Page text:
Real Reason Jonathan’s Almajiri Programme Failed – Adamu

Nigeria’s Minister of Education, Adamu Adamu has asserted that the Almajiri schools programme which was instituted in the North by the Goodluck Jonathan administration actually failed because it was not properly implemented and not because the North hates education.

Africa Today News, New York recalls Jonathan had sometime in February this year pointed out that the reason behind establishing the Almajiri schools programme in the North while in office was to infuse Western education curriculum into the Islamic education with the I am to make the pupils employable and check incessant crisis and insecurity.

He had at that occasion pointed out that his vision and philosophy of development for the country are based on education as there cannot be a functional society without a functional education system, noting that education remains the key to change the country.

However, Adamu, who was at the 47th session of the State House Ministerial Media Briefing organized by the Presidential Communications Team at the Presidential, Abuja, said the concept of how the school was to be run was not properly.

Read Also: We Must Win All Available Positions in 2023 – APC Chair, Adamu

‘I think the conception of almajiri schools and how to run them were not properly done by the government we inherited. But I know right now they are being incorporated into our schools.

‘As I told you, there are now about 6 million out-of-school children, probably some of them who are trooping here (Abuja), but certainly there should be government policy to stop the movement of almajiri or almajirai, as they’re called in Hausa, a provision should be made for instructing them wherever they are.’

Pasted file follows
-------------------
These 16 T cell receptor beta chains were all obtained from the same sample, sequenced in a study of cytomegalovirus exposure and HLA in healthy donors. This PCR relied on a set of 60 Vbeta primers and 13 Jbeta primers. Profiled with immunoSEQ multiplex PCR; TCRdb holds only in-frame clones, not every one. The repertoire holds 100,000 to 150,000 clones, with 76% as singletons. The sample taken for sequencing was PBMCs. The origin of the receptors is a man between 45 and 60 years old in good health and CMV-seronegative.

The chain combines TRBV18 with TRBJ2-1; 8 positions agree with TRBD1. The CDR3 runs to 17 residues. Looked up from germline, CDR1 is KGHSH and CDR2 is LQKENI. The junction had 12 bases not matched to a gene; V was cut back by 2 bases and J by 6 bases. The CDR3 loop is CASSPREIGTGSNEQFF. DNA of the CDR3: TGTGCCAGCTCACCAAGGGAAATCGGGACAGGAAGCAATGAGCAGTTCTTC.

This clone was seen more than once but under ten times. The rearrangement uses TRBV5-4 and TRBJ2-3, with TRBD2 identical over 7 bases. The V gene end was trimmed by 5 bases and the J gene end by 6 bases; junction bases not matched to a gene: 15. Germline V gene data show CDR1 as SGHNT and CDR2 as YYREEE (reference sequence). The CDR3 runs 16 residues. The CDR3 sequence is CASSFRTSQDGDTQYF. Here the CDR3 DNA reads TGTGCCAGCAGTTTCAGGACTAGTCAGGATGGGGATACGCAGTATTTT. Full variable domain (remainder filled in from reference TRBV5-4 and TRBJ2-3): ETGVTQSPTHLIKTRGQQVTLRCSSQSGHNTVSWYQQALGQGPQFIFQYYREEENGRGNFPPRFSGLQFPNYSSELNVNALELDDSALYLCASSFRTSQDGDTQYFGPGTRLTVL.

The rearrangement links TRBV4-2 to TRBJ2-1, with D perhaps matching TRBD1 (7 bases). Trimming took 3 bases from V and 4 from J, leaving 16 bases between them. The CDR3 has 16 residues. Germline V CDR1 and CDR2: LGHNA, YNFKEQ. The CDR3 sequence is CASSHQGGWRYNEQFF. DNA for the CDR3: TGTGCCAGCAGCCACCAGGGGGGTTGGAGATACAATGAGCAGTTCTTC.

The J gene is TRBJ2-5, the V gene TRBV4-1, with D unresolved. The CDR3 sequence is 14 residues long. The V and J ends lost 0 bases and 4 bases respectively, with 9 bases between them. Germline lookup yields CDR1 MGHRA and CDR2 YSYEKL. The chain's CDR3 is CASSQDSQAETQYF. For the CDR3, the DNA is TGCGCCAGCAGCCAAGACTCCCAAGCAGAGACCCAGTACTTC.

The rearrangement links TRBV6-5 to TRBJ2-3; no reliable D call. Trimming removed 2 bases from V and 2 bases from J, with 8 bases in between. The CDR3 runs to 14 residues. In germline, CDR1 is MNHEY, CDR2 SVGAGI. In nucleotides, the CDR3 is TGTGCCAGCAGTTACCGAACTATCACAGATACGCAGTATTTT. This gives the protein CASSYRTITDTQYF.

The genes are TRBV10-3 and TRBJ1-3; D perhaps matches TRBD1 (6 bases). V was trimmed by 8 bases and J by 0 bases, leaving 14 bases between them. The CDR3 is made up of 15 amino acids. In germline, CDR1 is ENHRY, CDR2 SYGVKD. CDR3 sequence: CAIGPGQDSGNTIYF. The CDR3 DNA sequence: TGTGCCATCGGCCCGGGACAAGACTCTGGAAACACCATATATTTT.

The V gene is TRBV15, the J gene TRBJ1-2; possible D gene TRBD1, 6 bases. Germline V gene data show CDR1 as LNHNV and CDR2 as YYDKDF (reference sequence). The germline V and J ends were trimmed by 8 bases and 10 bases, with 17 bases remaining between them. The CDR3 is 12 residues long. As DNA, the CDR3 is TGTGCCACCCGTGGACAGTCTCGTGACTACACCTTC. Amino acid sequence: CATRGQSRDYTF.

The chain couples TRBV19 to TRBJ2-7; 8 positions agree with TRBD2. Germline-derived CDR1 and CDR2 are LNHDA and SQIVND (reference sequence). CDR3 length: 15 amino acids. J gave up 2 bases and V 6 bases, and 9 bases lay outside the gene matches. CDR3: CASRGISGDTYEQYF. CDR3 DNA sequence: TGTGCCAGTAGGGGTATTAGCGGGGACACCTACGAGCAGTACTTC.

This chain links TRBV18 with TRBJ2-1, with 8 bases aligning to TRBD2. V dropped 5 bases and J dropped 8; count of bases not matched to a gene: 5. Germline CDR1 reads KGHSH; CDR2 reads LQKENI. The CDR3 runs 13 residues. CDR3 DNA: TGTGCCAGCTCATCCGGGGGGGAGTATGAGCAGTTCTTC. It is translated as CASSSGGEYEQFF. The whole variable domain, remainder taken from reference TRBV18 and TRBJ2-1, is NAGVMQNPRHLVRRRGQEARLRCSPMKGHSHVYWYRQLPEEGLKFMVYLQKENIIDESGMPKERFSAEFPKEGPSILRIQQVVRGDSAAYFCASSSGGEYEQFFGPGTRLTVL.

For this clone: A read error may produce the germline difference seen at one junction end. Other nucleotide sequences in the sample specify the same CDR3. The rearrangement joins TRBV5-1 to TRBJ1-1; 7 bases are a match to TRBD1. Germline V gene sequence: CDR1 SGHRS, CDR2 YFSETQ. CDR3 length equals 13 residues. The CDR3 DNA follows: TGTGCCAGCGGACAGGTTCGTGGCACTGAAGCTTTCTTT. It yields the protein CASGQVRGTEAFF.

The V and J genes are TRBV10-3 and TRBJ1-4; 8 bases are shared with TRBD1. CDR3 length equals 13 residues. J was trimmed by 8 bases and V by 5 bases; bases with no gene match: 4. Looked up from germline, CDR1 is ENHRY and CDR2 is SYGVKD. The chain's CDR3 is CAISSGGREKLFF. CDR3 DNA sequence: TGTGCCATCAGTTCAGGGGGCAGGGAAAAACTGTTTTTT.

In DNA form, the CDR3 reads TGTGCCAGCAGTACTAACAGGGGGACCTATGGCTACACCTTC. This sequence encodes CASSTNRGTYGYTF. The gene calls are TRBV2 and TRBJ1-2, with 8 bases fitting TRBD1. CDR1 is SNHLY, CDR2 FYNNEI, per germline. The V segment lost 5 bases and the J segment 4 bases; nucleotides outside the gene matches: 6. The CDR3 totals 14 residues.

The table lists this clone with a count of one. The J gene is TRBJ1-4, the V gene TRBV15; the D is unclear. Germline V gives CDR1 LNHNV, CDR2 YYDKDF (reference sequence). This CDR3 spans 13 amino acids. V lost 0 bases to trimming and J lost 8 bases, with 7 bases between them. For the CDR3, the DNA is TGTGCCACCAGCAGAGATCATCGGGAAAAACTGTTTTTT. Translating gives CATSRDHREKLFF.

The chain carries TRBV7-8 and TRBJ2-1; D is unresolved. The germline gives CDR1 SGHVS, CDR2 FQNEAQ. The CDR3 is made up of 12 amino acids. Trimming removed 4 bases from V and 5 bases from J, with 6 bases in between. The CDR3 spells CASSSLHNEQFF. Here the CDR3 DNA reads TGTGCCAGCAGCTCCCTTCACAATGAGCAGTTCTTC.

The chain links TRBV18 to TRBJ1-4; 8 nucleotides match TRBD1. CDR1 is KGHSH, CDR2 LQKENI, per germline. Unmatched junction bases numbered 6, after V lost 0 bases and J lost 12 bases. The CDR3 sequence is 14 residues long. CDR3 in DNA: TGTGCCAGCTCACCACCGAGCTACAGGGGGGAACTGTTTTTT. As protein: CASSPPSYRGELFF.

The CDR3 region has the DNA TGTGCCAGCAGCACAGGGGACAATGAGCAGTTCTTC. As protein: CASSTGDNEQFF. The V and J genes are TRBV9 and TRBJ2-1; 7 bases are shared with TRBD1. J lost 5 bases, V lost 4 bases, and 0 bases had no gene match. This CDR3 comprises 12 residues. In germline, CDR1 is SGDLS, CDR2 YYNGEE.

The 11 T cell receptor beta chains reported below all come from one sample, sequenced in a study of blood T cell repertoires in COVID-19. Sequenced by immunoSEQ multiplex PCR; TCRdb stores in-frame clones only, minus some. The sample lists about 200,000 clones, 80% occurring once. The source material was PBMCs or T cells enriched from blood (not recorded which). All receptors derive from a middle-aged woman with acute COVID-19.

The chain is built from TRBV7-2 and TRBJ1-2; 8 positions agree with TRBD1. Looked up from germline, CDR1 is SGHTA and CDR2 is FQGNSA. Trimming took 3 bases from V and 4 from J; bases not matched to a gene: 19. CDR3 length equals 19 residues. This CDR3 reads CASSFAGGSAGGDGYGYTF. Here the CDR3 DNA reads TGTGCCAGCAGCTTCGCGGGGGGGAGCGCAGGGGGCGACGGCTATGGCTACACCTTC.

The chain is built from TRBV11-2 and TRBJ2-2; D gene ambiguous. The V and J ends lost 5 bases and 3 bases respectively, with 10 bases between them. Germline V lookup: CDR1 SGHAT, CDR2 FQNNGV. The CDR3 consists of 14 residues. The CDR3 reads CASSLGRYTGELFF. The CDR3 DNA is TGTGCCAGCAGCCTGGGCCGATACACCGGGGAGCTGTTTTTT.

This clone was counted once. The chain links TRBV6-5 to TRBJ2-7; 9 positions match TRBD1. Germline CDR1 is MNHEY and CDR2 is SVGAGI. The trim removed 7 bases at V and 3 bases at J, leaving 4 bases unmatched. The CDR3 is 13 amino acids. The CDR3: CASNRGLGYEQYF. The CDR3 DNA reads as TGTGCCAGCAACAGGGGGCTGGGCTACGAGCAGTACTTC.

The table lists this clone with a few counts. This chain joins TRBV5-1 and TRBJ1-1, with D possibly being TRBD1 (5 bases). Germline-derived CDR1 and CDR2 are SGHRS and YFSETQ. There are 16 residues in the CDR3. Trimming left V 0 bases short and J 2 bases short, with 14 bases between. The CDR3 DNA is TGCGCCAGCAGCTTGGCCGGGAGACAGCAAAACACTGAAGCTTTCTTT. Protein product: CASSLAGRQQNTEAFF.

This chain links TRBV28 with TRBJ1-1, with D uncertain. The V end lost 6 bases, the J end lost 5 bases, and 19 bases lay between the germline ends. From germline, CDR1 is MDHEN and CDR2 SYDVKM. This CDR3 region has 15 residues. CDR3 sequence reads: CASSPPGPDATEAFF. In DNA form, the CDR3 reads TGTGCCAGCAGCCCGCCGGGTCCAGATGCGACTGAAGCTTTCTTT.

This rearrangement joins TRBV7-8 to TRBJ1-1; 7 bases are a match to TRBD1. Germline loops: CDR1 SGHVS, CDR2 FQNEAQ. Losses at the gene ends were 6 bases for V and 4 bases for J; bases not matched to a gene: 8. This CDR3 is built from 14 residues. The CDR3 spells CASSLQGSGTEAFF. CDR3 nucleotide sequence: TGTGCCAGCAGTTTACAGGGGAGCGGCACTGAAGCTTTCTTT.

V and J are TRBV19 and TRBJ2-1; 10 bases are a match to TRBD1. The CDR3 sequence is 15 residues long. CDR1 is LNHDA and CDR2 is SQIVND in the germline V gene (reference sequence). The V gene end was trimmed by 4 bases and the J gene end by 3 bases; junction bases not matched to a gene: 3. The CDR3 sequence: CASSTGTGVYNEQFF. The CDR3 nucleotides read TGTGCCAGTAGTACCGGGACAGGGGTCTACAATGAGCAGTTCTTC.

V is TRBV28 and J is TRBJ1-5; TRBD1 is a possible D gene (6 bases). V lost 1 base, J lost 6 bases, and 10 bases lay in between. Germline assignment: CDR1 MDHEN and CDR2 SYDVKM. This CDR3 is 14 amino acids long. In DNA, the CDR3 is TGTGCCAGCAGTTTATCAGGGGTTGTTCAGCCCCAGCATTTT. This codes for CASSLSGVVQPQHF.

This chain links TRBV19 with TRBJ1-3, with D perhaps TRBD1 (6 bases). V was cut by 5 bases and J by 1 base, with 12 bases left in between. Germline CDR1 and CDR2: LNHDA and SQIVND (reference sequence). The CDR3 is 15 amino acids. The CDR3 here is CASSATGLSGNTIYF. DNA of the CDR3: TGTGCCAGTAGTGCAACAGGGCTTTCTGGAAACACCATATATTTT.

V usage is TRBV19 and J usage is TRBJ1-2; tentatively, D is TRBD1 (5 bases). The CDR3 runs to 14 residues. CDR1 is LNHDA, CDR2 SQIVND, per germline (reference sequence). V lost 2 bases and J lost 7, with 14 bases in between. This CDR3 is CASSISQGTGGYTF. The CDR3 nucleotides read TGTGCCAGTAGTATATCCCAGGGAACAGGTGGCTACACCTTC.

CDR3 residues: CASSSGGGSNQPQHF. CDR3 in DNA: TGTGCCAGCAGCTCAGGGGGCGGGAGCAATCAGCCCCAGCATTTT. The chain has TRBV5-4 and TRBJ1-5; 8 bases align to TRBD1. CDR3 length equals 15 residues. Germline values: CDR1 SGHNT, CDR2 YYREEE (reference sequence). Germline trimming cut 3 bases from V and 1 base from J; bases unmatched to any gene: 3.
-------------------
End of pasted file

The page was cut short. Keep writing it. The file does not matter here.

The minister lamented that some governors of Northern States by their style of management were “destroying” education at the primary school level.

While responding to a question on nomadic education, noted that the scheme had suffered a similar fate as basic education in several core northern states.

The National Commission for Nomadic Education in 1989 to give nomads ‘unfettered access to basic education.’

Commenting on the state of the programme, Adamu said “The problem we have in nomadic education is like the problem I had when I came with my journalistic exuberance into government. I believed an emergency will be declared.

But on reflection, not by me, but by the government, we found that declaring the emergency is more of a matter for states. And so, my effort was directed at the states. When I presented my memo to the Council, I was asked to go and present it to the National Economic Council. And I presented the paper three times trying to convince state governments to see the wisdom in declaring emergency at least in the primary schools. And then that will strengthen the hand of the federal government even if by way of intervention to help the states to rescue primary schools.’

According to him, his efforts will “amount to nothing if the foundational education system is already rotten.”

‘The way our primary schools are…and I would like to say this about governors, especially in the northern states. It is as if they are looking for power to destroy education at the primary school level. Except for a few.

‘I don’t think there’s any governor who has any good story to say about primary education and nomadic education, the federal government is only making intervention.

‘So unless we have full cooperation from the States, I think achieving the objectives of nomadic education will take a long time to come. I hope states will change their attitude.’

Earlier in his presentation earlier, Adamu revealed that the Federal Government has so far identified 70 illegal universities and 125 Colleges of Education.

Africa Today News, New York

Leave a Reply

Your email address will not be published.